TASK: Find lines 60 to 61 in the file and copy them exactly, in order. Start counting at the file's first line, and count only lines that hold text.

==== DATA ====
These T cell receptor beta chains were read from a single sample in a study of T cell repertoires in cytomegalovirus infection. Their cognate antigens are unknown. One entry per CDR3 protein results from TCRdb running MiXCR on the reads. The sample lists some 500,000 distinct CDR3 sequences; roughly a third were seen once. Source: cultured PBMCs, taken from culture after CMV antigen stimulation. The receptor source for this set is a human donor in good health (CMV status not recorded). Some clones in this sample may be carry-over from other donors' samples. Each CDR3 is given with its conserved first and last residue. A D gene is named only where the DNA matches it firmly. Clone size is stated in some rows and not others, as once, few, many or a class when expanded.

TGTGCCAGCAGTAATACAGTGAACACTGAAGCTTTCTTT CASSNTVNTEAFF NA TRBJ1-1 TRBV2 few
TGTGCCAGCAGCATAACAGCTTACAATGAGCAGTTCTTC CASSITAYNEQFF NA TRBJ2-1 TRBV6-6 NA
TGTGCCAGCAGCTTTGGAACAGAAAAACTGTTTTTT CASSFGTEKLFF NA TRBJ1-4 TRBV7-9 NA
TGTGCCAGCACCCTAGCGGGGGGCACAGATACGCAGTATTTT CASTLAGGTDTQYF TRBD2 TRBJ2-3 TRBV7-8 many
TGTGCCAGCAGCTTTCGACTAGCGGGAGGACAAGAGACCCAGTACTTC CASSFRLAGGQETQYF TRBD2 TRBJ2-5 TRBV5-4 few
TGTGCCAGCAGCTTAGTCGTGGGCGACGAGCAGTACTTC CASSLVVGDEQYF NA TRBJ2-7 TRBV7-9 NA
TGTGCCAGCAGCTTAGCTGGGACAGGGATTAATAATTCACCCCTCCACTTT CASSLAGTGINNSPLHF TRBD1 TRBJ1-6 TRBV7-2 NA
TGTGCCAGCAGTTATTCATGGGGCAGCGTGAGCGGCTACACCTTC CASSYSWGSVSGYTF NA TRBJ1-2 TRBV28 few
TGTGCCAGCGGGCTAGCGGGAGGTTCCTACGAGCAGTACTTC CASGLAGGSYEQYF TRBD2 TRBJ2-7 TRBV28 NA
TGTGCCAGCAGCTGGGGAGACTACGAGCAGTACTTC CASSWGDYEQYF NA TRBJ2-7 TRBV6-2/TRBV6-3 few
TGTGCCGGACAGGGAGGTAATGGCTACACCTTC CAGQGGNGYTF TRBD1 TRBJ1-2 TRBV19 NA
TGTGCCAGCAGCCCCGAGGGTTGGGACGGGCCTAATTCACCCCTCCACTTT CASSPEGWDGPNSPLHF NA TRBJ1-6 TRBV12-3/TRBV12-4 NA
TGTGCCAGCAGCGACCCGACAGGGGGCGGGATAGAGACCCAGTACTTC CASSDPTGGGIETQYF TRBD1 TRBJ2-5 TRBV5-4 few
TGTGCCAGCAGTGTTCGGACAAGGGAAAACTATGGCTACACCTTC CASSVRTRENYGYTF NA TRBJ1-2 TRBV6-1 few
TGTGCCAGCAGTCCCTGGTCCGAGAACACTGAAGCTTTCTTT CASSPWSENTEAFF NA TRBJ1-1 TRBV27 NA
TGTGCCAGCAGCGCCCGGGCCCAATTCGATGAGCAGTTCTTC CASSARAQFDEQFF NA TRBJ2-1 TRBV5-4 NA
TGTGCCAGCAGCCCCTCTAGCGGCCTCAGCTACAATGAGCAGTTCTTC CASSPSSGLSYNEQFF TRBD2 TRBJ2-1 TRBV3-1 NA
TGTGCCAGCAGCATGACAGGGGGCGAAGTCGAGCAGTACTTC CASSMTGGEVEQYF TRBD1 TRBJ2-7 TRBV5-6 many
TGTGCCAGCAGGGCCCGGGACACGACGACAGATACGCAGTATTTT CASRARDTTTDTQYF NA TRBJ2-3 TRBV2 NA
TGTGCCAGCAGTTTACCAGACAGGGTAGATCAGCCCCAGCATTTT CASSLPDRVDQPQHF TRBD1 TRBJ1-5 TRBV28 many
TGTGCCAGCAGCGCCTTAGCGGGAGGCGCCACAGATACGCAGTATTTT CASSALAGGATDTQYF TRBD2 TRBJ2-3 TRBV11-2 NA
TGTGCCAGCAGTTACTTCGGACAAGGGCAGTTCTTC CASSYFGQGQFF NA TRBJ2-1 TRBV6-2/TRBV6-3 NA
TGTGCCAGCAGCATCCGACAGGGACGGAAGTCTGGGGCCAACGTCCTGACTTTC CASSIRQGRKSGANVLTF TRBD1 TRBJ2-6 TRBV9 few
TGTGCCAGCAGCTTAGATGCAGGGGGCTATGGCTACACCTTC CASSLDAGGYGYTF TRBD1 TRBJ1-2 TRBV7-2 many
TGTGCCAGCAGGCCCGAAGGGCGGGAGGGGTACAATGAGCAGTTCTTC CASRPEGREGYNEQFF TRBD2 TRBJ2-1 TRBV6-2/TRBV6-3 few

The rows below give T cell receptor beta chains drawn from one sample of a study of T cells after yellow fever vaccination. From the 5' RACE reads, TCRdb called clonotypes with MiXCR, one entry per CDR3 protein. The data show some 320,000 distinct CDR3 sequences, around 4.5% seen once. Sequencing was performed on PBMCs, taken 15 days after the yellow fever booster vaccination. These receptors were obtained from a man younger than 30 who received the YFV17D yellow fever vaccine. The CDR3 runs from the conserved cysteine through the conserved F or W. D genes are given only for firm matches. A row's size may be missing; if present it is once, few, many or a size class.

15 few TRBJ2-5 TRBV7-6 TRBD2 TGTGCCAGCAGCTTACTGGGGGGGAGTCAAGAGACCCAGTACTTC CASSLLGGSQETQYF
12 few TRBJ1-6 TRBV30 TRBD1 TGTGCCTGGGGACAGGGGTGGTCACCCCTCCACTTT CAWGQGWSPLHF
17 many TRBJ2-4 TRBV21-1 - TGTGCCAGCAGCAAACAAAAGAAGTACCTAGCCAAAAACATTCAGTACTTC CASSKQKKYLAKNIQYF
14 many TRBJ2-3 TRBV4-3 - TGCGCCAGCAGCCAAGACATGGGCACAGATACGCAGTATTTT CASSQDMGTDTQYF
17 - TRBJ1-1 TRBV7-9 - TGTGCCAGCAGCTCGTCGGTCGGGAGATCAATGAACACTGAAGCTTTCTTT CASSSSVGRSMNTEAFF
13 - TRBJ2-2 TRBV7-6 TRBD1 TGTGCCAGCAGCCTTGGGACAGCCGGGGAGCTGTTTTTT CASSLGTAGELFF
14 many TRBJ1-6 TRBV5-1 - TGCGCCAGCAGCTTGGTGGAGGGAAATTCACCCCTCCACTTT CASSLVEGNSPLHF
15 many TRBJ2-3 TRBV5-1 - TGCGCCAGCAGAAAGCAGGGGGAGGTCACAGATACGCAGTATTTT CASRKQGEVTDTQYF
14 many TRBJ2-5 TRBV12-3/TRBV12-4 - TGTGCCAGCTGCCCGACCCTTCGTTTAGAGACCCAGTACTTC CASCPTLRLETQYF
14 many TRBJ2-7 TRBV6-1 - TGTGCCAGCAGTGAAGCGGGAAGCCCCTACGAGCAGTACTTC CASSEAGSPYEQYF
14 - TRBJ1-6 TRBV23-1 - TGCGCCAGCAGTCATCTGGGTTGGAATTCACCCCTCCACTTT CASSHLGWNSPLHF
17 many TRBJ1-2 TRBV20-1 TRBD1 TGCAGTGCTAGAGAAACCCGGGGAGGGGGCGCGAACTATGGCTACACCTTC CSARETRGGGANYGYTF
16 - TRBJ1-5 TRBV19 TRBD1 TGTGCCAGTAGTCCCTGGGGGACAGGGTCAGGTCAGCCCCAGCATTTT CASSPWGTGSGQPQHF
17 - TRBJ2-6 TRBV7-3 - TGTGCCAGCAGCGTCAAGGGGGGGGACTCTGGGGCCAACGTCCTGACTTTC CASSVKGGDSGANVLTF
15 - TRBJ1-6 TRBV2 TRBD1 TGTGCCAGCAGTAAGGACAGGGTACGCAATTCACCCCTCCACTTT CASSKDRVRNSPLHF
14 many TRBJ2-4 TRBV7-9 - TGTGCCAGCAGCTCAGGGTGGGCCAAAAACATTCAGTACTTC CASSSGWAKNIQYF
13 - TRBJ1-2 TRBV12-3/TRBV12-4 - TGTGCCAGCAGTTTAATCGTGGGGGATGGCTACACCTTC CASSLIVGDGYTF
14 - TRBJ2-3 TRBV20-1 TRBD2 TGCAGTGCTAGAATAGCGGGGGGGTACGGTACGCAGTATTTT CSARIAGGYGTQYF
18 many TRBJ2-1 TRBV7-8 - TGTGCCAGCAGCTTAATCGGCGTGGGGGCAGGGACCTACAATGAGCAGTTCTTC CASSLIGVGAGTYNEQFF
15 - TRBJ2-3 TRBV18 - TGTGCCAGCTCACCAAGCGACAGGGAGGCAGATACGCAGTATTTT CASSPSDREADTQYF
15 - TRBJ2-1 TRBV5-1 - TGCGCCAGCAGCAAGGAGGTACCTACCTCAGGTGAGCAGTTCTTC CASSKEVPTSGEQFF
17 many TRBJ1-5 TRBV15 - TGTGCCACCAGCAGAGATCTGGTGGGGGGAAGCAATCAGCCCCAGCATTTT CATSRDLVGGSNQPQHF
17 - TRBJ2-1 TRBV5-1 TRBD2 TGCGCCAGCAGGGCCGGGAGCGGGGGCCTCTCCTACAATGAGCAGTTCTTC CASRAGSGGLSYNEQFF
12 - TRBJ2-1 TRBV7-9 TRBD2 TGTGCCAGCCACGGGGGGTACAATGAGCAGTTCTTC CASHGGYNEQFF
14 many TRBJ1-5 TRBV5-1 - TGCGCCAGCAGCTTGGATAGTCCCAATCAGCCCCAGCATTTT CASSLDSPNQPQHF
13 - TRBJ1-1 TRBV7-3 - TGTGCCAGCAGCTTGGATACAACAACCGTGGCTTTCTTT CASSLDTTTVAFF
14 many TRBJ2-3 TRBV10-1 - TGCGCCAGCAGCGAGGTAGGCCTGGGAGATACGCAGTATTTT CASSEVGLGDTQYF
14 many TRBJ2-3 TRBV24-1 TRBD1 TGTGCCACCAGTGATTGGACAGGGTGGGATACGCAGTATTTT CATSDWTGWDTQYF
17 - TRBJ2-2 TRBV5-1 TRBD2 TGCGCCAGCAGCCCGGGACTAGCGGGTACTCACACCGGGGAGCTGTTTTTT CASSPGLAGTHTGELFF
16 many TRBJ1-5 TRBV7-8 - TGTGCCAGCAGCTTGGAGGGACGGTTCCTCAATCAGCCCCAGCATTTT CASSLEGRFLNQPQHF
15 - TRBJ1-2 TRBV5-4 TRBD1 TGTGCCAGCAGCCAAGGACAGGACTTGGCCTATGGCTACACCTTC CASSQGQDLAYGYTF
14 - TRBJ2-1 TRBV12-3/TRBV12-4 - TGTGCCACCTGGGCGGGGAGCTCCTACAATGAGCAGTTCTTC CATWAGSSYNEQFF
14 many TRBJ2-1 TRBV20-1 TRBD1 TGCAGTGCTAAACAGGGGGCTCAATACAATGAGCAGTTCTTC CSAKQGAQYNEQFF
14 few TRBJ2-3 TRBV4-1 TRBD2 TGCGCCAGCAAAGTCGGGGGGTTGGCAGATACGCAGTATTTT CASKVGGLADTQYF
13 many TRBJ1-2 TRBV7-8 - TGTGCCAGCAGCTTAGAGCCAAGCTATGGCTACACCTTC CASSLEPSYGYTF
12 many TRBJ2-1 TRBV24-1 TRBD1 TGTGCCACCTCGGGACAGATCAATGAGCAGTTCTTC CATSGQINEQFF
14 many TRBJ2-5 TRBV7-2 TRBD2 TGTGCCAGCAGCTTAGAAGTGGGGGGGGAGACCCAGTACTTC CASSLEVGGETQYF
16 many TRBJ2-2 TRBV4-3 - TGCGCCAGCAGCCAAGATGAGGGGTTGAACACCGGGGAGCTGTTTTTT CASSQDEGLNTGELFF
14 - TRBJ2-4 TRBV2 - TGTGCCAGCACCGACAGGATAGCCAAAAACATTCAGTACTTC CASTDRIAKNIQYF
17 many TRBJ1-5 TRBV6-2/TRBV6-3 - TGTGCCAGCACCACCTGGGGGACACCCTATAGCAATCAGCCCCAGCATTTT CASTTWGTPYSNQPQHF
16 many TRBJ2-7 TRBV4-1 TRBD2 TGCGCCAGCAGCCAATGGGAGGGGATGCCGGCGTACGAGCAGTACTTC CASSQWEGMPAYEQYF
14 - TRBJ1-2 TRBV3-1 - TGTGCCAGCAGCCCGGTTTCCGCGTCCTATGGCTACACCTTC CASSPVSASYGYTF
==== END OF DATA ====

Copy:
14 many TRBJ2-1 TRBV20-1 TRBD1 TGCAGTGCTAAACAGGGGGCTCAATACAATGAGCAGTTCTTC CSAKQGAQYNEQFF
14 few TRBJ2-3 TRBV4-1 TRBD2 TGCGCCAGCAAAGTCGGGGGGTTGGCAGATACGCAGTATTTT CASKVGGLADTQYF